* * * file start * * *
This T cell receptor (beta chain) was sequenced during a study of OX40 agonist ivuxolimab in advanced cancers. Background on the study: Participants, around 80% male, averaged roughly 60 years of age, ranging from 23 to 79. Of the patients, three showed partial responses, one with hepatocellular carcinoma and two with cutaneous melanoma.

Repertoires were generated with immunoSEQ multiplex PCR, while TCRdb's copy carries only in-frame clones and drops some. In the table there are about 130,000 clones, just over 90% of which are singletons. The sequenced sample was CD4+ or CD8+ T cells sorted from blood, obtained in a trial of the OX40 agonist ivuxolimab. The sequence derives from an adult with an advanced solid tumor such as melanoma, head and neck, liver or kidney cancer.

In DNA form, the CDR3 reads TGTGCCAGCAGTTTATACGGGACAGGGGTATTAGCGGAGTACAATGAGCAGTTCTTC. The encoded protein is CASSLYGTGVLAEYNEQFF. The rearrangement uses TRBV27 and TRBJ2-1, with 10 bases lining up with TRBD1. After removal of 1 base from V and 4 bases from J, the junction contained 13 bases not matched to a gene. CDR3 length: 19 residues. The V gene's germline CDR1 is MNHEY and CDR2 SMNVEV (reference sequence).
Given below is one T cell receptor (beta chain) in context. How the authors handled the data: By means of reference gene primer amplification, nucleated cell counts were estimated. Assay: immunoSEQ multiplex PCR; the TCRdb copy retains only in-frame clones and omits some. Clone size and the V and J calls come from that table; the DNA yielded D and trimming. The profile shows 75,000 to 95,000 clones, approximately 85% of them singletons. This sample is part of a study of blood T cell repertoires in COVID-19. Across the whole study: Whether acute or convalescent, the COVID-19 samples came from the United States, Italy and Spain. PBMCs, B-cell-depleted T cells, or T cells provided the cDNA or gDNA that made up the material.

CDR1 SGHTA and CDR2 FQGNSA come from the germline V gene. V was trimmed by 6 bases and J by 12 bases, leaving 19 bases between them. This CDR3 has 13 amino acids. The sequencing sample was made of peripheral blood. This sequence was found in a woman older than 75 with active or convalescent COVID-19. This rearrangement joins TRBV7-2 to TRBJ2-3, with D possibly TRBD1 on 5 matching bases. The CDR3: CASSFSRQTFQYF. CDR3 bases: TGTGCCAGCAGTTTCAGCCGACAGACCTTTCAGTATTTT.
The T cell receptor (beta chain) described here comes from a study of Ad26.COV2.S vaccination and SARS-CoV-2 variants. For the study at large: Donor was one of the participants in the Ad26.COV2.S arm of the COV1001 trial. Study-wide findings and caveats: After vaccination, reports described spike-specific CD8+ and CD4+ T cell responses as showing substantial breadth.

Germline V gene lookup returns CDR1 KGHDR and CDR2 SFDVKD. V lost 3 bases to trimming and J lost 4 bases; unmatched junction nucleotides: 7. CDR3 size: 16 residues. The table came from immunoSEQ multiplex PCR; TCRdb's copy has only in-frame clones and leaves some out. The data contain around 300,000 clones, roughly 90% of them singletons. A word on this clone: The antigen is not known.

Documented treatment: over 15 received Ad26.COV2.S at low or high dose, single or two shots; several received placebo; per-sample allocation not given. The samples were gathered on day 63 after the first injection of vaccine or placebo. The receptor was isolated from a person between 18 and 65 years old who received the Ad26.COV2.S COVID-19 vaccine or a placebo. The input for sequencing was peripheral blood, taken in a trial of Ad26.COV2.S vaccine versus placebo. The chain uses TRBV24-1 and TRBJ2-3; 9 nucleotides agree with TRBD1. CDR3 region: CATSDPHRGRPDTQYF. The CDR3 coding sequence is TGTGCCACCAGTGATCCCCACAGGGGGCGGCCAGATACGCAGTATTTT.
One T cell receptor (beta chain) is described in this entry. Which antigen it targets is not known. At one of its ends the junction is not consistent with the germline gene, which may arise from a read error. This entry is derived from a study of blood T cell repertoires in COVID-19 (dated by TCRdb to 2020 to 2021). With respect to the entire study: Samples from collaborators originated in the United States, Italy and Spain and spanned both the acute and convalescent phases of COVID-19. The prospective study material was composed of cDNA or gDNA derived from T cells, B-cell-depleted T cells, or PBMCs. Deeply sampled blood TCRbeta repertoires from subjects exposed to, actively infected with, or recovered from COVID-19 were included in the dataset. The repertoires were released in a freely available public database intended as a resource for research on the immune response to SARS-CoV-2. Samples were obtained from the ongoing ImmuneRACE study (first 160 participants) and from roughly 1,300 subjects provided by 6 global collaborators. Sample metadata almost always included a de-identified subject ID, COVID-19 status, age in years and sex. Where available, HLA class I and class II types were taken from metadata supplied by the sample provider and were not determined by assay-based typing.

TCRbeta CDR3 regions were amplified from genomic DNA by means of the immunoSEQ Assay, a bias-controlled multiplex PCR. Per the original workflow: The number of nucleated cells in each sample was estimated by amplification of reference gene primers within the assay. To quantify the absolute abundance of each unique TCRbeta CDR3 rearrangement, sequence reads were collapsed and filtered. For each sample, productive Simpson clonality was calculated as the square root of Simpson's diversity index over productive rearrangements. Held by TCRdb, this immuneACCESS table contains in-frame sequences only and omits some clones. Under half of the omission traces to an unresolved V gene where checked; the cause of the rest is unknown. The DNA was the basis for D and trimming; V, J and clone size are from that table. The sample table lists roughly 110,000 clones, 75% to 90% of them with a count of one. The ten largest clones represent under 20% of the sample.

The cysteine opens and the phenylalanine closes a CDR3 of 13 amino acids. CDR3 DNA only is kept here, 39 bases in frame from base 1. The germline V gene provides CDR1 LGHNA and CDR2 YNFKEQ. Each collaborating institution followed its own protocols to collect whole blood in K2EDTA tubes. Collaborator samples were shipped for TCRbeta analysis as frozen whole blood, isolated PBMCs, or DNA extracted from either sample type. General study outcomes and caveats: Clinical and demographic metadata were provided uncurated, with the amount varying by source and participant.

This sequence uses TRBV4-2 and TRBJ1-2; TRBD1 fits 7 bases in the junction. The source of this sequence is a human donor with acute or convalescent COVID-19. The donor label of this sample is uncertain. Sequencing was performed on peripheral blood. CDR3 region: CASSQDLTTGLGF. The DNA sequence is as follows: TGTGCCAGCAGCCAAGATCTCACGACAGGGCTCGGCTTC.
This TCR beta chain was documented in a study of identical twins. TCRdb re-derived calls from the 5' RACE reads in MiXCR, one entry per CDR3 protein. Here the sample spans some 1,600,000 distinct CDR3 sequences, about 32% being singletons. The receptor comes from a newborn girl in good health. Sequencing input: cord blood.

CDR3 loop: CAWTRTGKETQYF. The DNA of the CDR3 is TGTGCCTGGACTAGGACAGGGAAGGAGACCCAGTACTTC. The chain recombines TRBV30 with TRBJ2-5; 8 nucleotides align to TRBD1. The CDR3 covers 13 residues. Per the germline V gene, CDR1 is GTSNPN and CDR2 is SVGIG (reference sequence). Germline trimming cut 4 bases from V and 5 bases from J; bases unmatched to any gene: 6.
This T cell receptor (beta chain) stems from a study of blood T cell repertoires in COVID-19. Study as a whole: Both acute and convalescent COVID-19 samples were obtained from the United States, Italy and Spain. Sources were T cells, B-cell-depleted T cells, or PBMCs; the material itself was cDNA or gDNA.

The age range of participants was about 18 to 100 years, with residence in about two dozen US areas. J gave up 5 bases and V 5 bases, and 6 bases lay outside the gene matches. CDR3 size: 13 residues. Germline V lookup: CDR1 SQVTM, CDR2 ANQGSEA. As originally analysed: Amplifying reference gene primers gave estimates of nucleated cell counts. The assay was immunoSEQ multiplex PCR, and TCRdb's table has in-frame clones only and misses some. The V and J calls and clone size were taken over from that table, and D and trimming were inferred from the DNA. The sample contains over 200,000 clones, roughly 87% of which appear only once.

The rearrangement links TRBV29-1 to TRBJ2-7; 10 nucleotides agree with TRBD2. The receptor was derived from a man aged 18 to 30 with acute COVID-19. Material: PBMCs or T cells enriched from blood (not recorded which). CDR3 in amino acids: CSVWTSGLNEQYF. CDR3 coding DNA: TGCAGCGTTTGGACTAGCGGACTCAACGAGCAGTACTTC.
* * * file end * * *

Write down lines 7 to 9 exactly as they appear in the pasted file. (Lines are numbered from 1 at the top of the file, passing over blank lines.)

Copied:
Germline V gene lookup returns CDR1 KGHDR and CDR2 SFDVKD. V lost 3 bases to trimming and J lost 4 bases; unmatched junction nucleotides: 7. CDR3 size: 16 residues. The table came from immunoSEQ multiplex PCR; TCRdb's copy has only in-frame clones and leaves some out. The data contain around 300,000 clones, roughly 90% of them singletons. A word on this clone: The antigen is not known.

Documented treatment: over 15 received Ad26.COV2.S at low or high dose, single or two shots; several received placebo; per-sample allocation not given. The samples were gathered on day 63 after the first injection of vaccine or placebo. The receptor was isolated from a person between 18 and 65 years old who received the Ad26.COV2.S COVID-19 vaccine or a placebo. The input for sequencing was peripheral blood, taken in a trial of Ad26.COV2.S vaccine versus placebo. The chain uses TRBV24-1 and TRBJ2-3; 9 nucleotides agree with TRBD1. CDR3 region: CATSDPHRGRPDTQYF. The CDR3 coding sequence is TGTGCCACCAGTGATCCCCACAGGGGGCGGCCAGATACGCAGTATTTT.
One T cell receptor (beta chain) is described in this entry. Which antigen it targets is not known. At one of its ends the junction is not consistent with the germline gene, which may arise from a read error. This entry is derived from a study of blood T cell repertoires in COVID-19 (dated by TCRdb to 2020 to 2021). With respect to the entire study: Samples from collaborators originated in the United States, Italy and Spain and spanned both the acute and convalescent phases of COVID-19. The prospective study material was composed of cDNA or gDNA derived from T cells, B-cell-depleted T cells, or PBMCs. Deeply sampled blood TCRbeta repertoires from subjects exposed to, actively infected with, or recovered from COVID-19 were included in the dataset. The repertoires were released in a freely available public database intended as a resource for research on the immune response to SARS-CoV-2. Samples were obtained from the ongoing ImmuneRACE study (first 160 participants) and from roughly 1,300 subjects provided by 6 global collaborators. Sample metadata almost always included a de-identified subject ID, COVID-19 status, age in years and sex. Where available, HLA class I and class II types were taken from metadata supplied by the sample provider and were not determined by assay-based typing.